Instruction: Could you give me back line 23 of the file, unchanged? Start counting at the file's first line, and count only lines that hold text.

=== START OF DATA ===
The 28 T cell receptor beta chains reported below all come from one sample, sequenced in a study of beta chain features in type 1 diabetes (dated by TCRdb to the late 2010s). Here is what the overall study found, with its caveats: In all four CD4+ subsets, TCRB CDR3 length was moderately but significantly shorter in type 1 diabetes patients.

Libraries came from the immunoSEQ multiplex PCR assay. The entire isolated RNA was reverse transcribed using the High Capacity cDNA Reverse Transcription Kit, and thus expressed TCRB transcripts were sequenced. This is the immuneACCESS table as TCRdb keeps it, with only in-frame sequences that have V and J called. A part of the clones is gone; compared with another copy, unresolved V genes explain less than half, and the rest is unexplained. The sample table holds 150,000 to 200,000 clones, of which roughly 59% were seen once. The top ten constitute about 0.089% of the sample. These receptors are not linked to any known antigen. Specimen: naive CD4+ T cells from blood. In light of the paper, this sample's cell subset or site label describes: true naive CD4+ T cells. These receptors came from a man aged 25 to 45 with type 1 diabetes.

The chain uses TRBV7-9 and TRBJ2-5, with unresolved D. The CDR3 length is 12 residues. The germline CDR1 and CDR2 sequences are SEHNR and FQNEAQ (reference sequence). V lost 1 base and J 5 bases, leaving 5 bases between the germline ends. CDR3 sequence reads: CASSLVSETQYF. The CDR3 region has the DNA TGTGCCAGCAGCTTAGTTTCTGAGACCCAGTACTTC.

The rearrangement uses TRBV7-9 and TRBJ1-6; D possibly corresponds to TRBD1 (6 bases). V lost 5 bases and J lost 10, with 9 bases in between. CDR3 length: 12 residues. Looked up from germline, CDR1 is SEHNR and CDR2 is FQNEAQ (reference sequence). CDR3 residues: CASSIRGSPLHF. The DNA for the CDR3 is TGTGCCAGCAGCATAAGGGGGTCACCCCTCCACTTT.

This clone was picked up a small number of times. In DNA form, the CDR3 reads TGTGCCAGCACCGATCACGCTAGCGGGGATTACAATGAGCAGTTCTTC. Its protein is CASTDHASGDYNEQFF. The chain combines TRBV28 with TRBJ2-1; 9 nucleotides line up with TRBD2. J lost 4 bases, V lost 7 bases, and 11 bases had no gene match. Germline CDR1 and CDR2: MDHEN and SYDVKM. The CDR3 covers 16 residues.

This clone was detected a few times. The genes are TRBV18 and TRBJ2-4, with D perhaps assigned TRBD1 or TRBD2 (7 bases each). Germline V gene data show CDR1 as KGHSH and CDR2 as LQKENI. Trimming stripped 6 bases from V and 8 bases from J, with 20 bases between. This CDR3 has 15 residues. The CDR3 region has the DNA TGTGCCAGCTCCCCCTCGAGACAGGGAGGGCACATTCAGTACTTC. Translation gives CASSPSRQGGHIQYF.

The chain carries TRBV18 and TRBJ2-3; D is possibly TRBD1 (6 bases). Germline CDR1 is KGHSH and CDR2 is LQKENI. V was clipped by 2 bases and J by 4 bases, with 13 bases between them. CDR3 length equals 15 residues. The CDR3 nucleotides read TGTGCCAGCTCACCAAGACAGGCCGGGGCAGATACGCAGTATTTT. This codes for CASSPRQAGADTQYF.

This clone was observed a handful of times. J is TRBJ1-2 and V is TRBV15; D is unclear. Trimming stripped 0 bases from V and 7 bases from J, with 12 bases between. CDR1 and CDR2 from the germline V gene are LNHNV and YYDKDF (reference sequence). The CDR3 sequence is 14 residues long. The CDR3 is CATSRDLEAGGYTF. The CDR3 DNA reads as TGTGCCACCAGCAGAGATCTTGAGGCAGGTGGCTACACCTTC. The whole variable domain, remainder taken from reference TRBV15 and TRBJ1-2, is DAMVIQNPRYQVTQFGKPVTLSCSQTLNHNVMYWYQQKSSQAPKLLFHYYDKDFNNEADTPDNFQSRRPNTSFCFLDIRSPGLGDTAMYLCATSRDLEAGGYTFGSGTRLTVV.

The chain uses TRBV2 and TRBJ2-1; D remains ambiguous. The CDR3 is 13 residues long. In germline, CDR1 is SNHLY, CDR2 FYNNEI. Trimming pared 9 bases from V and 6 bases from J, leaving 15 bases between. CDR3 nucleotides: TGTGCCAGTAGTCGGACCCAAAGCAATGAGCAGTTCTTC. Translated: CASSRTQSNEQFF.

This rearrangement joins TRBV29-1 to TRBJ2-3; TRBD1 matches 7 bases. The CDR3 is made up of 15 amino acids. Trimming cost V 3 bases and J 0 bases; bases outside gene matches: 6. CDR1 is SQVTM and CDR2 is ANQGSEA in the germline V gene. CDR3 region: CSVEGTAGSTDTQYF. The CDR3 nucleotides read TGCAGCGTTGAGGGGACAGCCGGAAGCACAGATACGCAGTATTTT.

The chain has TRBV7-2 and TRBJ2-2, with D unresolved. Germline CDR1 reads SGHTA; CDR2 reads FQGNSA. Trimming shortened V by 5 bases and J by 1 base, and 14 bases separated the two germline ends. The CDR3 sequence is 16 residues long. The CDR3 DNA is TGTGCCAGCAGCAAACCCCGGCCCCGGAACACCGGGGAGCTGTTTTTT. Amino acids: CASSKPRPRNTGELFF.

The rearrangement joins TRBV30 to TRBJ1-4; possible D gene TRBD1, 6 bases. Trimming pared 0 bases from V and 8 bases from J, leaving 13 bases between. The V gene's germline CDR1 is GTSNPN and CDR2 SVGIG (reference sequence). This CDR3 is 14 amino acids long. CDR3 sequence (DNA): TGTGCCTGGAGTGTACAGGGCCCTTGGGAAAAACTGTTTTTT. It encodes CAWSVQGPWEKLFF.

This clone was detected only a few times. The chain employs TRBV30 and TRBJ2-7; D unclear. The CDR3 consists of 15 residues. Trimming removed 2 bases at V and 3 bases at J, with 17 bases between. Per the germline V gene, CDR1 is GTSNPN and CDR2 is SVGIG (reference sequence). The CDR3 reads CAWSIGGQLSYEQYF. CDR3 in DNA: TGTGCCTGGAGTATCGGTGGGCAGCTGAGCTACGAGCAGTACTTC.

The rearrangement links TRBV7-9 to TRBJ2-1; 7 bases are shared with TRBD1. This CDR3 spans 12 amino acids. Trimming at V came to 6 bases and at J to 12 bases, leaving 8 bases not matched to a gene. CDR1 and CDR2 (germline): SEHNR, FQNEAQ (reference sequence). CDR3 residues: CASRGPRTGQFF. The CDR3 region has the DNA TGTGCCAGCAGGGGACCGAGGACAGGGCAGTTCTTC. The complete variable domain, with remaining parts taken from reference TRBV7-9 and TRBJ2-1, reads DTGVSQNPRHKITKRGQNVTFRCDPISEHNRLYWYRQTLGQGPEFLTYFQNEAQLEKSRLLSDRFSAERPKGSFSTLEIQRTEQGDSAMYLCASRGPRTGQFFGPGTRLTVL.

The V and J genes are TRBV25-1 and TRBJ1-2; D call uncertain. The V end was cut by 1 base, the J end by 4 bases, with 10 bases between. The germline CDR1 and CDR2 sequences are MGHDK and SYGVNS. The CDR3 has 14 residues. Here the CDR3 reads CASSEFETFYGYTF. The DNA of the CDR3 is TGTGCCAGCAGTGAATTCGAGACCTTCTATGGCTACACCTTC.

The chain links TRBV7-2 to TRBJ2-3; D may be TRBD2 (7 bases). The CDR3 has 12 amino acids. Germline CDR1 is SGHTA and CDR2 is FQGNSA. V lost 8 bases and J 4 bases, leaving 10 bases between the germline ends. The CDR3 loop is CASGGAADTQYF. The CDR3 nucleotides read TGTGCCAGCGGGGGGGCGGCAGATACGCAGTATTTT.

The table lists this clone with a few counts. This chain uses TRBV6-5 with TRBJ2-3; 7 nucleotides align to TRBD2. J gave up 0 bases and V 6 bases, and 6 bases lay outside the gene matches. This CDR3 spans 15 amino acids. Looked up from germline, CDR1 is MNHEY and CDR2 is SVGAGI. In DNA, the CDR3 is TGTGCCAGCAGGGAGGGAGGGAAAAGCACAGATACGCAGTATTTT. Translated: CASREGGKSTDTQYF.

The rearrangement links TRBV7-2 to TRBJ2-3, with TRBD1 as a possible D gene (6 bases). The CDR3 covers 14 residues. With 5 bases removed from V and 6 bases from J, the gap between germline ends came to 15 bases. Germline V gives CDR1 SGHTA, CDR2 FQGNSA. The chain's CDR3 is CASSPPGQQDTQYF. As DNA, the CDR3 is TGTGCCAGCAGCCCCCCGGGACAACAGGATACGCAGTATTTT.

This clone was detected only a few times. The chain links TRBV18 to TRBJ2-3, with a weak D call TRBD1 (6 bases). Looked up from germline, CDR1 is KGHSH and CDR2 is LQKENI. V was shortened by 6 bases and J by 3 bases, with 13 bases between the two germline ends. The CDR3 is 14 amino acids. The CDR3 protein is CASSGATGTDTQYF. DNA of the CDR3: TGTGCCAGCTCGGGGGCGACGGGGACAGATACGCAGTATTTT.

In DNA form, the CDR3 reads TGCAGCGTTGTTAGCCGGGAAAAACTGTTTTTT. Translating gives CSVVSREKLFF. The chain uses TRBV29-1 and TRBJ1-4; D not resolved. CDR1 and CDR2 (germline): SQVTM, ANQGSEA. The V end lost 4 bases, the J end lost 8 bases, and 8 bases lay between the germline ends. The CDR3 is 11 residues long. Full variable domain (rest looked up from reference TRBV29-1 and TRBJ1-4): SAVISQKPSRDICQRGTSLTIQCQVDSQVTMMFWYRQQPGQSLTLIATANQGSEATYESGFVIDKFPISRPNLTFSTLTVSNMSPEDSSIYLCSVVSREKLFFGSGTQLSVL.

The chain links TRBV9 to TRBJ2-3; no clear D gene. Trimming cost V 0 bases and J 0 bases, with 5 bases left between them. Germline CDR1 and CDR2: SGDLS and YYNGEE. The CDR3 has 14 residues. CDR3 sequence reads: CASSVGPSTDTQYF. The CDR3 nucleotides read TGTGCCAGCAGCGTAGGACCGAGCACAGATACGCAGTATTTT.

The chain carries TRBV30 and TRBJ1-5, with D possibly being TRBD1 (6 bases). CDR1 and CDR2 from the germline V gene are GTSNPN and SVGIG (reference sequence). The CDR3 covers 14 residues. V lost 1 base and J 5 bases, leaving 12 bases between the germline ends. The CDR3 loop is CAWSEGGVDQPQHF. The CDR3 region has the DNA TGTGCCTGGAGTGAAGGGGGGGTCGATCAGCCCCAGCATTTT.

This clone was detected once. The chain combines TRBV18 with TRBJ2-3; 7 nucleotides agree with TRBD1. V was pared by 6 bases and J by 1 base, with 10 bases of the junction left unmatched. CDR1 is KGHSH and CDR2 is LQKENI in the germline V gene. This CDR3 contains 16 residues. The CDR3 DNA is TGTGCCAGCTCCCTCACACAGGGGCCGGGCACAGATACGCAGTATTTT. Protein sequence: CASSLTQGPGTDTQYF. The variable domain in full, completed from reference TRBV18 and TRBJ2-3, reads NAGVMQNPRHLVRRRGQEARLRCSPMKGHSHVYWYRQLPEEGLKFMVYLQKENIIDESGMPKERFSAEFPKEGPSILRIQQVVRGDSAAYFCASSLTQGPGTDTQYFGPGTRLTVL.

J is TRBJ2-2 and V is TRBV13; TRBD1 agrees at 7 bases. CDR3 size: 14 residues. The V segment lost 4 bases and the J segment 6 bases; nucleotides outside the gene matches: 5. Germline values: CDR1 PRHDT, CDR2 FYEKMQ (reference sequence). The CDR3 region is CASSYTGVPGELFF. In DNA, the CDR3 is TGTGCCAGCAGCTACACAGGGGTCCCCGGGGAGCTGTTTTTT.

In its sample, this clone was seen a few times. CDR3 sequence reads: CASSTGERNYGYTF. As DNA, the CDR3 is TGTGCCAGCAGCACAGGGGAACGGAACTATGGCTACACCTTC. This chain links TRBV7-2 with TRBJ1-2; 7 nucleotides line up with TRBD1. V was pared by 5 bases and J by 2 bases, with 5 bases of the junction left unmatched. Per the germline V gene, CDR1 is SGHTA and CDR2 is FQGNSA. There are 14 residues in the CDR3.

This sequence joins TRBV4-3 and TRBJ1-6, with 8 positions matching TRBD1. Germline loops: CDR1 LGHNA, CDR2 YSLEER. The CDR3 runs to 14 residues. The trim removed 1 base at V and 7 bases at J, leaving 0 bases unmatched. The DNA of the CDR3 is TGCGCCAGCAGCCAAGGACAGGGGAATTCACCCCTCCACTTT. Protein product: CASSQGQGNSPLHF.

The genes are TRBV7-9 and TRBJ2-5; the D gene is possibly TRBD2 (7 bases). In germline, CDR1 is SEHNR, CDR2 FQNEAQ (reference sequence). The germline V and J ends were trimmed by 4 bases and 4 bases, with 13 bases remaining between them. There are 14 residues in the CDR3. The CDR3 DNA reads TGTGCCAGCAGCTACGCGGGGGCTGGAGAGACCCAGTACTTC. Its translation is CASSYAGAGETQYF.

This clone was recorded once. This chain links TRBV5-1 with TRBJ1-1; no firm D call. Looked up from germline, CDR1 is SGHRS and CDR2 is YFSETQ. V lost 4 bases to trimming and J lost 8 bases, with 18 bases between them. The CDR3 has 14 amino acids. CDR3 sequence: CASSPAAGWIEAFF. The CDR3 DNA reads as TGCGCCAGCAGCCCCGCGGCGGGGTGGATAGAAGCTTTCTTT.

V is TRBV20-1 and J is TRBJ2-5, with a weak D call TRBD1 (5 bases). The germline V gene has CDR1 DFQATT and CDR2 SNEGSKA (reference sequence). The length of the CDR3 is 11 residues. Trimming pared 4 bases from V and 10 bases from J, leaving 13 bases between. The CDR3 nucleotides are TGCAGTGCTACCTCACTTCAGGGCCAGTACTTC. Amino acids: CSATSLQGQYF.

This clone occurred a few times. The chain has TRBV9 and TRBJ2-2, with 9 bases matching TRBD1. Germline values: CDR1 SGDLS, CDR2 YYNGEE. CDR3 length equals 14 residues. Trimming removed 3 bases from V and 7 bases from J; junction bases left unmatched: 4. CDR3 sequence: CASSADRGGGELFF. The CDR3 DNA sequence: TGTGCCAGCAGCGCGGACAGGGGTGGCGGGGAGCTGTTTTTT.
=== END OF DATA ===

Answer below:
This clone was detected once. The chain combines TRBV18 with TRBJ2-3; 7 nucleotides agree with TRBD1. V was pared by 6 bases and J by 1 base, with 10 bases of the junction left unmatched. CDR1 is KGHSH and CDR2 is LQKENI in the germline V gene. This CDR3 contains 16 residues. The CDR3 DNA is TGTGCCAGCTCCCTCACACAGGGGCCGGGCACAGATACGCAGTATTTT. Protein sequence: CASSLTQGPGTDTQYF. The variable domain in full, completed from reference TRBV18 and TRBJ2-3, reads NAGVMQNPRHLVRRRGQEARLRCSPMKGHSHVYWYRQLPEEGLKFMVYLQKENIIDESGMPKERFSAEFPKEGPSILRIQQVVRGDSAAYFCASSLTQGPGTDTQYFGPGTRLTVL.